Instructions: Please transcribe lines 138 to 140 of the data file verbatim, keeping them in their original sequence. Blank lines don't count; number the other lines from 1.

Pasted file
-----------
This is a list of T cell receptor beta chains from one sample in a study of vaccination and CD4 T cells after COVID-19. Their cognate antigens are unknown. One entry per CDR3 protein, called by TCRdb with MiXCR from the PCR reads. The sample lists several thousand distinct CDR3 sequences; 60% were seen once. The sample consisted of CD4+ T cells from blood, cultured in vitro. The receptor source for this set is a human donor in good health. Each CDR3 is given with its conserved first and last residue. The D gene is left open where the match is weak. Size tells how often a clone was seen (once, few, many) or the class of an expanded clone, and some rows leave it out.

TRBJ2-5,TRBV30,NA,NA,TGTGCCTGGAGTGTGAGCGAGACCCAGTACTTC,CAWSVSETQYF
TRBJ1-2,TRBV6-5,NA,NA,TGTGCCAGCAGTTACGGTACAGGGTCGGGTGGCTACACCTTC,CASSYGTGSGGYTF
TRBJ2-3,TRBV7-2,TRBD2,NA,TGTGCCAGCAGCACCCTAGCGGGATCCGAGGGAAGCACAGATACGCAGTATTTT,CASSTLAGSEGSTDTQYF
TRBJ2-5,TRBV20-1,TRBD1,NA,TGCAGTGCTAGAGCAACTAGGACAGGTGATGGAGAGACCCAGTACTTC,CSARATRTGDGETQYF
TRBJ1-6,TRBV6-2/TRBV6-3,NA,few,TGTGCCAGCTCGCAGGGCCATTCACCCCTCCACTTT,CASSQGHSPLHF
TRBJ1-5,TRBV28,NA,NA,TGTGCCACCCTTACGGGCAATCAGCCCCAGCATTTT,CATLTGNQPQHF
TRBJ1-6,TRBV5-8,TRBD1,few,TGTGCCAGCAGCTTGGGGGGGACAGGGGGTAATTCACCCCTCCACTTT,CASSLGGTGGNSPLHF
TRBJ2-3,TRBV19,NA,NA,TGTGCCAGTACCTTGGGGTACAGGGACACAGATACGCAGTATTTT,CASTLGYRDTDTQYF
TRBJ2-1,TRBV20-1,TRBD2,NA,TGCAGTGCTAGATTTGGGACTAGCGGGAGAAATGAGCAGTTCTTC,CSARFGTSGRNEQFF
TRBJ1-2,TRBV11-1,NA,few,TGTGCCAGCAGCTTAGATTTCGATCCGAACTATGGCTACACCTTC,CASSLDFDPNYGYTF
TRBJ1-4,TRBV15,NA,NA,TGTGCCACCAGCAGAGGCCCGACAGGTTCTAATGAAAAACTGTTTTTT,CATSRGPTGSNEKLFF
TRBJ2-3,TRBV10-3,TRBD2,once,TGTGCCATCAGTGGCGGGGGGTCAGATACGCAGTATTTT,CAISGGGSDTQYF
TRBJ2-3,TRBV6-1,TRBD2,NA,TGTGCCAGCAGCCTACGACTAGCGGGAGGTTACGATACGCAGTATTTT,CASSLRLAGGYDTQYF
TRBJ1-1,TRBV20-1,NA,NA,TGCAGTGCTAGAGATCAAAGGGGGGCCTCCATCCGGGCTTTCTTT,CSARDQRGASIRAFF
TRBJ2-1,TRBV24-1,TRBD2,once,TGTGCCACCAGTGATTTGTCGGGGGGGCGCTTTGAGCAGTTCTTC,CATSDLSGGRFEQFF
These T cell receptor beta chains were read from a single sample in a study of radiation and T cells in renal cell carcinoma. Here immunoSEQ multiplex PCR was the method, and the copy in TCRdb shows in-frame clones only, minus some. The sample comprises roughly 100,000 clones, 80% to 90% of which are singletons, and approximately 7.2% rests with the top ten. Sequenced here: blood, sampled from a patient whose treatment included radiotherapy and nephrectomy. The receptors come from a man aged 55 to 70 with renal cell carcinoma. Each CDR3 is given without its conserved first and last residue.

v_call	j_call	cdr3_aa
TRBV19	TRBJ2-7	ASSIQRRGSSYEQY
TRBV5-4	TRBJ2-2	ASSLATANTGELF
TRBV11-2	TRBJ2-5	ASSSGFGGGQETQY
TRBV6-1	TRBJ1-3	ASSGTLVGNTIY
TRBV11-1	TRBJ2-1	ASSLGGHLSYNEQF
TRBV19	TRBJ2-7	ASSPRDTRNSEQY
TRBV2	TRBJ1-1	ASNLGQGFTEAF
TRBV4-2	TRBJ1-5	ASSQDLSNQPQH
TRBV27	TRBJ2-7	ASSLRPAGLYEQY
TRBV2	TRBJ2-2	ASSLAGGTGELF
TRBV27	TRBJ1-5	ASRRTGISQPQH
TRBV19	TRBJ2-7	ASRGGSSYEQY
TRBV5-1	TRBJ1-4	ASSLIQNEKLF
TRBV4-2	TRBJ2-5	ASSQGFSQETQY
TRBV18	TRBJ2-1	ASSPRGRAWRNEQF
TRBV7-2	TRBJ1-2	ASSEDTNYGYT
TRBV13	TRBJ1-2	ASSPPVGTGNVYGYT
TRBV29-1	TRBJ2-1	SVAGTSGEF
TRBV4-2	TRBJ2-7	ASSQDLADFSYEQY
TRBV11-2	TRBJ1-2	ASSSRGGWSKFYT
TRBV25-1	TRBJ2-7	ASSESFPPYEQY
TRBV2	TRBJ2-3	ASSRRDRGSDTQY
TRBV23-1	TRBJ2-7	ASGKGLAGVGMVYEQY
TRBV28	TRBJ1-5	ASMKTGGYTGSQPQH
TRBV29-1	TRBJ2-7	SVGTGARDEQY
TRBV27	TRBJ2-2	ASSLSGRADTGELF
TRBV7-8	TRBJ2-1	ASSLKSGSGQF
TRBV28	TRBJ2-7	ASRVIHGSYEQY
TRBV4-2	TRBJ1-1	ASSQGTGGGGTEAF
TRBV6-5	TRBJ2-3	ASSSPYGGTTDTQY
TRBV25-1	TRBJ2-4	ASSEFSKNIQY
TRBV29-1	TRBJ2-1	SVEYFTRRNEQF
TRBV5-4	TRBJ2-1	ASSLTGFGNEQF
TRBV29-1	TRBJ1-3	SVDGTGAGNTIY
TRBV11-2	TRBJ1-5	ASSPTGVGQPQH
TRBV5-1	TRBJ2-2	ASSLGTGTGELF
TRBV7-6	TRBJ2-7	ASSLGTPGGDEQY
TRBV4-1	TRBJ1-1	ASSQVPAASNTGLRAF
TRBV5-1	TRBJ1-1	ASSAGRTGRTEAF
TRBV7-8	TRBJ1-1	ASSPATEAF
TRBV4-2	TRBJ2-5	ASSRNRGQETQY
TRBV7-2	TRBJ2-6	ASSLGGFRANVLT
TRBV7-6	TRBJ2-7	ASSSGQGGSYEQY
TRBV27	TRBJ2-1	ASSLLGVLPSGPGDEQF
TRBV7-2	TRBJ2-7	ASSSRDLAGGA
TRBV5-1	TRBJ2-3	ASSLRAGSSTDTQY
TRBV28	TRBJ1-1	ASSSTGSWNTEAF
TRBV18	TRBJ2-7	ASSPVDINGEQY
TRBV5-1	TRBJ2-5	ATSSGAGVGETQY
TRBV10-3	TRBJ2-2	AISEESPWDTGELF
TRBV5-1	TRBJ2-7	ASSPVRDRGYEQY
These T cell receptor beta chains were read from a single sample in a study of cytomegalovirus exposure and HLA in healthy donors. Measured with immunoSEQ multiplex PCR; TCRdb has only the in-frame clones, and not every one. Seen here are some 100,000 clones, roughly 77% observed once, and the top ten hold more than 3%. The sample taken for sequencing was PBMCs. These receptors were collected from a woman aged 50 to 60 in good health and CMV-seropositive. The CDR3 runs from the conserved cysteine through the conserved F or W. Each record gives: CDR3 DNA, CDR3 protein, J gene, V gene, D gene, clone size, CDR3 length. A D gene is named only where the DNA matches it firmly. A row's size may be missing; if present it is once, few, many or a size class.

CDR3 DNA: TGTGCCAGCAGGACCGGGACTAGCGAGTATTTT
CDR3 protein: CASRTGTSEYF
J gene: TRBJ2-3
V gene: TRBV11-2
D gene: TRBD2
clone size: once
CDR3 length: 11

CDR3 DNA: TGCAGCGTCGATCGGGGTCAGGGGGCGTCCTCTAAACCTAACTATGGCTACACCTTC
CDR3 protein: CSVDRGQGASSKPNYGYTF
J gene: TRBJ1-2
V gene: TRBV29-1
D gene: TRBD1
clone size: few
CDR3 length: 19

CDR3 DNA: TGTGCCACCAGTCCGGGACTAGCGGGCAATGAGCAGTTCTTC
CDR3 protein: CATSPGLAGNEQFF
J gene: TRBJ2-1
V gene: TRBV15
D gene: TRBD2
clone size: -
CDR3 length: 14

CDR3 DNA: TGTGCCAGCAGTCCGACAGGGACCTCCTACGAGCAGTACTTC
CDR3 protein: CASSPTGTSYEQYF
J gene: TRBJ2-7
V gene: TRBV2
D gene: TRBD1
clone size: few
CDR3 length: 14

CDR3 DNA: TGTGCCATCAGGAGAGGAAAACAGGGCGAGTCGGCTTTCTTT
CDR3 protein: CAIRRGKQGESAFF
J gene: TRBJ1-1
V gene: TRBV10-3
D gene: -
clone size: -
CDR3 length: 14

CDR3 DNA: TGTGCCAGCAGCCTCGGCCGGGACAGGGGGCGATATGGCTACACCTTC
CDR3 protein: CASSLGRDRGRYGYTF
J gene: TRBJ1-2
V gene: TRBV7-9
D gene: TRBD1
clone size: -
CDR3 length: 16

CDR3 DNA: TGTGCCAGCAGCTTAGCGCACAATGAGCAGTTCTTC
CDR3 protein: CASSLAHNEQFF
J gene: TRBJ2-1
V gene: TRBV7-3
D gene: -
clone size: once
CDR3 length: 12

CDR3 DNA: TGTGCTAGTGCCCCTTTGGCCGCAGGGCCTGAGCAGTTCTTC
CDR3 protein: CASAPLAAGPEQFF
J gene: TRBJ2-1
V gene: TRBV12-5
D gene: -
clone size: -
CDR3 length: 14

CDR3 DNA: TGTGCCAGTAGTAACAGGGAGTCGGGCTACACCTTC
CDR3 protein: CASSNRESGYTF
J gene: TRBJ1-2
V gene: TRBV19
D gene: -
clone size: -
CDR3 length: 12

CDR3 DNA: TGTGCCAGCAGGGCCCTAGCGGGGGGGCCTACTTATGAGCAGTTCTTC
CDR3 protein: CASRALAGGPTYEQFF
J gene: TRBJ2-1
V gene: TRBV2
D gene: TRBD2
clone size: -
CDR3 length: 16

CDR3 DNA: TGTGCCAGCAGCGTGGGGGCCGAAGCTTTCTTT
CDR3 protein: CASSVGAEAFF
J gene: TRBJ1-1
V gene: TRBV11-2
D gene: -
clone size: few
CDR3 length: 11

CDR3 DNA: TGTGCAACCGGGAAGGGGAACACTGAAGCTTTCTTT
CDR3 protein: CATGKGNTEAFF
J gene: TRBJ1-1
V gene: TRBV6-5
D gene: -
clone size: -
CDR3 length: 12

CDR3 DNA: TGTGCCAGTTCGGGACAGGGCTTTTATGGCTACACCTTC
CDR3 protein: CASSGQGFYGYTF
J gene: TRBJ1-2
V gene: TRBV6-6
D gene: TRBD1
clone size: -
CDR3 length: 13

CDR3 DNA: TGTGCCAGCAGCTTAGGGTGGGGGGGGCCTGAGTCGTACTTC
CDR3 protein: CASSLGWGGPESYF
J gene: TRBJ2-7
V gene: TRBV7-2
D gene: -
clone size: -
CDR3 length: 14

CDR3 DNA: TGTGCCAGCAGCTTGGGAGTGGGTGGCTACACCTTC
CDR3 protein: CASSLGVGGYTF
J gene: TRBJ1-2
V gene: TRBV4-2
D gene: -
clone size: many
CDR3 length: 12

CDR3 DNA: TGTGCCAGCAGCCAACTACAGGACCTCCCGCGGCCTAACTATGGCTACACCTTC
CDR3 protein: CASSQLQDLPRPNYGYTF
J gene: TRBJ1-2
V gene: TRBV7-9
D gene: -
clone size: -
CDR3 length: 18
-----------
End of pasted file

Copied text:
D gene: TRBD2
clone size: -
CDR3 length: 16